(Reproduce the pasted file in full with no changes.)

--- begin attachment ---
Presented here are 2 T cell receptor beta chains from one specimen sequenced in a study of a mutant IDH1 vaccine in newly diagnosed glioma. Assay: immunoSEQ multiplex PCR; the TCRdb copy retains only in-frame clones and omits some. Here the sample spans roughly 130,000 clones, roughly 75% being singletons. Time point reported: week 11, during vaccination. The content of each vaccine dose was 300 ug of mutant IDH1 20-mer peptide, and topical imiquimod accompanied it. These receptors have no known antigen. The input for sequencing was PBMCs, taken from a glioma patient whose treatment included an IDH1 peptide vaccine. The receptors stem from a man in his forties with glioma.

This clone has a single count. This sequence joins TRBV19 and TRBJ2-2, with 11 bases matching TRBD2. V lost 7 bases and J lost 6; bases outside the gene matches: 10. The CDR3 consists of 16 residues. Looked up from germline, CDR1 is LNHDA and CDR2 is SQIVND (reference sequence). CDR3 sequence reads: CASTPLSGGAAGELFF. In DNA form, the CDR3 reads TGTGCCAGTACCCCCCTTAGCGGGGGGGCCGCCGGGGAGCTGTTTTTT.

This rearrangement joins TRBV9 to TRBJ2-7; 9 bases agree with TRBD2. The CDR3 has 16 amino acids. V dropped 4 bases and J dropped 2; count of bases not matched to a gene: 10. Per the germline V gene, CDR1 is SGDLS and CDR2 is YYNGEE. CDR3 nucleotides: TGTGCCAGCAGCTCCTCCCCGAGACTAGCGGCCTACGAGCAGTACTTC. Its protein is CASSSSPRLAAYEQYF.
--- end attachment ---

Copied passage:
Presented here are 2 T cell receptor beta chains from one specimen sequenced in a study of a mutant IDH1 vaccine in newly diagnosed glioma. Assay: immunoSEQ multiplex PCR; the TCRdb copy retains only in-frame clones and omits some. Here the sample spans roughly 130,000 clones, roughly 75% being singletons. Time point reported: week 11, during vaccination. The content of each vaccine dose was 300 ug of mutant IDH1 20-mer peptide, and topical imiquimod accompanied it. These receptors have no known antigen. The input for sequencing was PBMCs, taken from a glioma patient whose treatment included an IDH1 peptide vaccine. The receptors stem from a man in his forties with glioma.

This clone has a single count. This sequence joins TRBV19 and TRBJ2-2, with 11 bases matching TRBD2. V lost 7 bases and J lost 6; bases outside the gene matches: 10. The CDR3 consists of 16 residues. Looked up from germline, CDR1 is LNHDA and CDR2 is SQIVND (reference sequence). CDR3 sequence reads: CASTPLSGGAAGELFF. In DNA form, the CDR3 reads TGTGCCAGTACCCCCCTTAGCGGGGGGGCCGCCGGGGAGCTGTTTTTT.

This rearrangement joins TRBV9 to TRBJ2-7; 9 bases agree with TRBD2. The CDR3 has 16 amino acids. V dropped 4 bases and J dropped 2; count of bases not matched to a gene: 10. Per the germline V gene, CDR1 is SGDLS and CDR2 is YYNGEE. CDR3 nucleotides: TGTGCCAGCAGCTCCTCCCCGAGACTAGCGGCCTACGAGCAGTACTTC. Its protein is CASSSSPRLAAYEQYF.